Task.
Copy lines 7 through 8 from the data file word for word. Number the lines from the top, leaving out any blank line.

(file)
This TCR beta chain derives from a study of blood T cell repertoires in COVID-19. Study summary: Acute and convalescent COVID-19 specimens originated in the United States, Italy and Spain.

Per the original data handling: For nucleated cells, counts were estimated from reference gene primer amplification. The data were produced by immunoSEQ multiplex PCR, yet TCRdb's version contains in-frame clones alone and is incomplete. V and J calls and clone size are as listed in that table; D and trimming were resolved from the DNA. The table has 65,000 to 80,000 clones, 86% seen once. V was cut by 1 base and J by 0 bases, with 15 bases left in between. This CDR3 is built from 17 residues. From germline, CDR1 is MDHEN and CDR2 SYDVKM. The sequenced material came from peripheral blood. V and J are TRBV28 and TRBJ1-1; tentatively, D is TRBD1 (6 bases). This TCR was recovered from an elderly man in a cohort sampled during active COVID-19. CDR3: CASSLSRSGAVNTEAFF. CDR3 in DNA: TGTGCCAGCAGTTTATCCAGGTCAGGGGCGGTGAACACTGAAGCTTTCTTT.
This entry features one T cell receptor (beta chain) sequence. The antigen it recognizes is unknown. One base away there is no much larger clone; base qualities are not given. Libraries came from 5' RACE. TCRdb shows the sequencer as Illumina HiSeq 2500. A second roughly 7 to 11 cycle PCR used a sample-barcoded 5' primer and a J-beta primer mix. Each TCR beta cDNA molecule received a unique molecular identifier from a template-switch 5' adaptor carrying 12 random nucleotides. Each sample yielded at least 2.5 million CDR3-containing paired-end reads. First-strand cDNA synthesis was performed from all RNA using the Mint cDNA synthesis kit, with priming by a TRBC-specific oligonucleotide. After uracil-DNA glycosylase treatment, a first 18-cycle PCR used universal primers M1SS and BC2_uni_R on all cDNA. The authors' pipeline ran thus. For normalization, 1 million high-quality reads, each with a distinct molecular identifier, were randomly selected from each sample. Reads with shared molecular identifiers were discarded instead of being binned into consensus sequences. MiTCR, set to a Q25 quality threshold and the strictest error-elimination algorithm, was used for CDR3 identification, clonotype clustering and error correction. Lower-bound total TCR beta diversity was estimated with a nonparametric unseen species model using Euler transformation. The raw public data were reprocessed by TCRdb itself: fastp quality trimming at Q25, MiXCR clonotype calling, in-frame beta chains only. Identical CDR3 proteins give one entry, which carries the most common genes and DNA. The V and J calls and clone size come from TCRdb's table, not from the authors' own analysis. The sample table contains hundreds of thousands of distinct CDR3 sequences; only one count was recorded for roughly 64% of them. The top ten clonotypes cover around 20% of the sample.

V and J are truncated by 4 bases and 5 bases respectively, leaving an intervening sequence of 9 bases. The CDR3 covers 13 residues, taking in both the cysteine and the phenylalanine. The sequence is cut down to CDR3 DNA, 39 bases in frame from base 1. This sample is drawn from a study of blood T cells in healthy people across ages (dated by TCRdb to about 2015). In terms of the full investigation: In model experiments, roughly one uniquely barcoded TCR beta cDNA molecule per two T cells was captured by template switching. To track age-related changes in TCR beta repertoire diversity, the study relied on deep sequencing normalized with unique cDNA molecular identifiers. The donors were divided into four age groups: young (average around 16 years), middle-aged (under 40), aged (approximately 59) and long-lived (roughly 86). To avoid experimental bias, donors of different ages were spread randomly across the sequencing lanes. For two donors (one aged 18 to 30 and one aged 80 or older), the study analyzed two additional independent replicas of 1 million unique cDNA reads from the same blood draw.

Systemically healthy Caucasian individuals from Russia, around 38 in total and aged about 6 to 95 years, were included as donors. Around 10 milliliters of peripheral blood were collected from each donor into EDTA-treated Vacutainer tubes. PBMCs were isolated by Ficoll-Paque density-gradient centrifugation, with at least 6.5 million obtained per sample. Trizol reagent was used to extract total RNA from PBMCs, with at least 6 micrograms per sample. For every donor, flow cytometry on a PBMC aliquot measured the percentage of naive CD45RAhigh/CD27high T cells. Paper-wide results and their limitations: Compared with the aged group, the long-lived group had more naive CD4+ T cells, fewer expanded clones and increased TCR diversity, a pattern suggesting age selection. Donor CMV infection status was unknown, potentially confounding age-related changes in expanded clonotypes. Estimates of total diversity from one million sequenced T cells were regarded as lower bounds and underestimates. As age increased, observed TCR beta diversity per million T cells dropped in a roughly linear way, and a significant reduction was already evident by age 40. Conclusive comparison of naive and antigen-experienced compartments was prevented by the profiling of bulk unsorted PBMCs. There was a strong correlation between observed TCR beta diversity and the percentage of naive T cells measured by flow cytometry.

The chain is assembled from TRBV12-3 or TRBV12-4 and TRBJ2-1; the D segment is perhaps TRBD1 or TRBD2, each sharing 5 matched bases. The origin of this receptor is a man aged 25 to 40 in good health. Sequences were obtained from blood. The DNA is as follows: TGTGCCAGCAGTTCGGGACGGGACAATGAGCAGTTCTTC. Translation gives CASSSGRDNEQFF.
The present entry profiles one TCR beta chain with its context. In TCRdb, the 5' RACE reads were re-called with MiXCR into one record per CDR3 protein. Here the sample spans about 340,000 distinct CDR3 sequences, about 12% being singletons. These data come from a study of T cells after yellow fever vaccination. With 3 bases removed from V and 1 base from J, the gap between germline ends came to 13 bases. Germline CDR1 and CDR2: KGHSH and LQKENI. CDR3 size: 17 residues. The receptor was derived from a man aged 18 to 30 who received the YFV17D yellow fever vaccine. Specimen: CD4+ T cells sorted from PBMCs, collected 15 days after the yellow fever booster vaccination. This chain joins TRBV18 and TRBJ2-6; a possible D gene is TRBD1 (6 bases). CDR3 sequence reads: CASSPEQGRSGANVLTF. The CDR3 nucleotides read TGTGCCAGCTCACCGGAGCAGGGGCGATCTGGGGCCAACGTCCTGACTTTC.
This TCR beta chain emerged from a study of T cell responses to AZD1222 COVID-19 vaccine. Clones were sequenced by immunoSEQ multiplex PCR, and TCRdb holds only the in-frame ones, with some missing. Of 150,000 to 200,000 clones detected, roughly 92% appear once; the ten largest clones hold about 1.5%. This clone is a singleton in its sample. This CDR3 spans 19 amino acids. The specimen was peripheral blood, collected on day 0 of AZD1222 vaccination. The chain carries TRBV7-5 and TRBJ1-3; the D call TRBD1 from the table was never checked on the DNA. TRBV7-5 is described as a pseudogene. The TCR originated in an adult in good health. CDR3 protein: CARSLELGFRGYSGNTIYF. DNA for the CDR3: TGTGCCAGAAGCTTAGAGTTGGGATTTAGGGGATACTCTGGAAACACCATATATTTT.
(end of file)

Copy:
The present entry profiles one TCR beta chain with its context. In TCRdb, the 5' RACE reads were re-called with MiXCR into one record per CDR3 protein. Here the sample spans about 340,000 distinct CDR3 sequences, about 12% being singletons. These data come from a study of T cells after yellow fever vaccination. With 3 bases removed from V and 1 base from J, the gap between germline ends came to 13 bases. Germline CDR1 and CDR2: KGHSH and LQKENI. CDR3 size: 17 residues. The receptor was derived from a man aged 18 to 30 who received the YFV17D yellow fever vaccine. Specimen: CD4+ T cells sorted from PBMCs, collected 15 days after the yellow fever booster vaccination. This chain joins TRBV18 and TRBJ2-6; a possible D gene is TRBD1 (6 bases). CDR3 sequence reads: CASSPEQGRSGANVLTF. The CDR3 nucleotides read TGTGCCAGCTCACCGGAGCAGGGGCGATCTGGGGCCAACGTCCTGACTTTC.
This TCR beta chain emerged from a study of T cell responses to AZD1222 COVID-19 vaccine. Clones were sequenced by immunoSEQ multiplex PCR, and TCRdb holds only the in-frame ones, with some missing. Of 150,000 to 200,000 clones detected, roughly 92% appear once; the ten largest clones hold about 1.5%. This clone is a singleton in its sample. This CDR3 spans 19 amino acids. The specimen was peripheral blood, collected on day 0 of AZD1222 vaccination. The chain carries TRBV7-5 and TRBJ1-3; the D call TRBD1 from the table was never checked on the DNA. TRBV7-5 is described as a pseudogene. The TCR originated in an adult in good health. CDR3 protein: CARSLELGFRGYSGNTIYF. DNA for the CDR3: TGTGCCAGAAGCTTAGAGTTGGGATTTAGGGGATACTCTGGAAACACCATATATTTT.